BEIJING - There are probably as many definitions of 'genius' as there are vain, successful people. Yet, not everyone who is vain and successful is a genius; in fact, many geniuses are quite unsuccessful. There exists, luckily, a reliable, philosophical tradition in Europe about what constitutes genius: It is not a person but a certain way of perceiving the world. Let's see if Confucius meets our criteria.
In his Konfuzius – Gespräche (1919), Richard Wilhelm translated shengren on two occasions as “Genie”; and, again, in the 1974 edition. It is an unusual translation that looked more like a compliment than a true synonym.
In European culture, according to historian Paul W. Bruno, genius is not necessary a person, but a spiritual guardian, or, as Immanuel Kant once said: a “GENIUS can also be explicated as the ability to [exhibit] aesthetic ideas”. In particular, a genius has taste (or is guided by it, either way), and to have taste is linguistically linked to Latin sapere (to taste, to have taste, to be wise). Semantically, then, genius is somehow related to sapientia and thus sagacity. An interesting association, but is Wilhelm’s “Genie” a good (albeit a one-time) translation or title for [Confucius] the shengren?
To render the shengren as “Genie” seemed more like the advancement into sociology, because, technically, the concept of genius in the Western hemisphere had always been revolved around Anschauung (perception), in this case: how someone sees the world.
Compare the two following quotes from The Book of Mencius and Arthur Schopenhauer's The World as Will and Imaginations, which are very similar:
"The man who is truly great is one who does not lose his child’s heart." --Mengzi
"Really every child is to a certain extent a genius, and every genius to a certain extent a child." --Schopenhauer
The bright or clever child is curious and open-minded, and more importantly – unprejudiced. The mind of the bright child slowly diminished over the years, however, and, in the majority of people, extinguished, says Schopenhauer, during their “age of manhood, the Philistines incarnate.”
If someone were able to keep one’s childlike innocence; that one would truly be a very special, unique person: a genius. Genius was an evaluation and thus not an acceptable rendering of the word shengren, in the same way that genius was not an acceptable translation for names like poet, a writer, or a philosopher either.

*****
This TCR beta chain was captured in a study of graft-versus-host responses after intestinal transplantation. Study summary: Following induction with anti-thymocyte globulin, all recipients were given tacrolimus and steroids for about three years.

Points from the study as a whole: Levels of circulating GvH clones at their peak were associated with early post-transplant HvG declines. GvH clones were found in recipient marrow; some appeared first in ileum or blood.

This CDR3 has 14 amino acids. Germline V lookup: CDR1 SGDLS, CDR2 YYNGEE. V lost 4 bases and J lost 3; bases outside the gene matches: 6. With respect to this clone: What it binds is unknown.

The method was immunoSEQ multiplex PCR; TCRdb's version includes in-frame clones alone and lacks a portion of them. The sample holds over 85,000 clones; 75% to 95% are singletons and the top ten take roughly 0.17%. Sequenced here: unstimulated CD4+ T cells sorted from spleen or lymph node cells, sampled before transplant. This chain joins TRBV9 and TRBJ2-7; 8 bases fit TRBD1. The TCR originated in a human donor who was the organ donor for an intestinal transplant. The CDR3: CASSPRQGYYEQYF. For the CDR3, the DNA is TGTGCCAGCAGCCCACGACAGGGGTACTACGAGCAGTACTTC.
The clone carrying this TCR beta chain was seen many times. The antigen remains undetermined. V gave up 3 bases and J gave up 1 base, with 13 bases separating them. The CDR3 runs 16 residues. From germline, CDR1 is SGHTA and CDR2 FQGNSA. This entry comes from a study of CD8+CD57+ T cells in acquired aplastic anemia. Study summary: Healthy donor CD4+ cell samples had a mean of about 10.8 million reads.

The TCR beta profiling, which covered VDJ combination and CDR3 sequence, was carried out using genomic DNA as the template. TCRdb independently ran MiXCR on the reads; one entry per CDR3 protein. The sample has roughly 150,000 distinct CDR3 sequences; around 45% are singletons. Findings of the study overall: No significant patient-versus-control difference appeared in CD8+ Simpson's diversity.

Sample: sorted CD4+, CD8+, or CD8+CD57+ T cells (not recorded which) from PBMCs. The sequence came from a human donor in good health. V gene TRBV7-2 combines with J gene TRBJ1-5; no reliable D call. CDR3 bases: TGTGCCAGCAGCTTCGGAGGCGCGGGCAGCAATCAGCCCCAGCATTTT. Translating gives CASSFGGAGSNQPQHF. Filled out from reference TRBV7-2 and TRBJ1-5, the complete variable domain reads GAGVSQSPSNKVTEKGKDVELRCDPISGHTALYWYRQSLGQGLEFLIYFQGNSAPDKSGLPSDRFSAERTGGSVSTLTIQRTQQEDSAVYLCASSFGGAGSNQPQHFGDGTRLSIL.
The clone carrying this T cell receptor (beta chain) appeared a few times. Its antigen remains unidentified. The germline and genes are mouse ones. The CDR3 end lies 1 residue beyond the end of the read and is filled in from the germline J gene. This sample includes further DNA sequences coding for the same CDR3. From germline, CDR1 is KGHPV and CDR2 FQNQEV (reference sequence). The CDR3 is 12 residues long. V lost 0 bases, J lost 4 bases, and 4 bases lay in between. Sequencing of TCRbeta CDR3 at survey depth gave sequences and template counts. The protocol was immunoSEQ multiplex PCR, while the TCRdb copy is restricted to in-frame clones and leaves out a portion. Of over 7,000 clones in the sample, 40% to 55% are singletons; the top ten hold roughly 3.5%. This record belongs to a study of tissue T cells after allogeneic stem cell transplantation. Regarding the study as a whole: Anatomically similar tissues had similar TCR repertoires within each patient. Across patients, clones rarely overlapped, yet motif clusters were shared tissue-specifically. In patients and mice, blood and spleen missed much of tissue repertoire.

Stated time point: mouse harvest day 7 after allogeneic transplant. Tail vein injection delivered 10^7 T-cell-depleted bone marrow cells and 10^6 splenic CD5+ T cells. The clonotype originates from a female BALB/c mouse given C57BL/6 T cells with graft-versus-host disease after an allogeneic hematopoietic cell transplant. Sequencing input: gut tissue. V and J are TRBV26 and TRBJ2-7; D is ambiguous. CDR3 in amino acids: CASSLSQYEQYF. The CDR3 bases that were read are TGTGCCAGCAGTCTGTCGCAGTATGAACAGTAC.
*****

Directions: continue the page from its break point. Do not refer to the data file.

But since genius was related to perception of the world, it clearly separated those with abstract knowledge (the mere scholarly, talented) from the few with intuitive wisdom (the spiritual, visionary). Here's another quote from Schopenhauer:
"Actually all truth and all wisdom ultimately lie in perception; but unfortunately perception cannot be either retained or communicated. [...] it rests just as much on subjective conditions that are not at everyone’s disposal and not at anyone’s at all times... [...] That books do not take the place of experience, and that learning is no substitute for genius, are two kindred phenomena."
This perception of the genius who see a different world than all the others was not explicitly discussed in the Confucian canon, although it could always be induced, of course as in the above Mencius quote. In Confucianism, intuitive wisdom was a deeper understanding of the hidden mechanics of the world through the process of self-cultivation and guidance by rituals and moral conduct.
In Chinese genius is called tiancai -a person of extraordinary ability. In Latin, the word genius derived from ‘gen’, meaning to be born or to beget: “Genius functions as an attendant to one’s actions,” said Paul Bruno in his study of Kant's concept of genius. That would pose the question if the sages were born that way, or if sagehood made them that way. Confucius surely was attended by genius. But, really, he was a shengren.
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This is a condensed version of a chapter on 'Das Genie (Genius)' from the manuscript Shengren.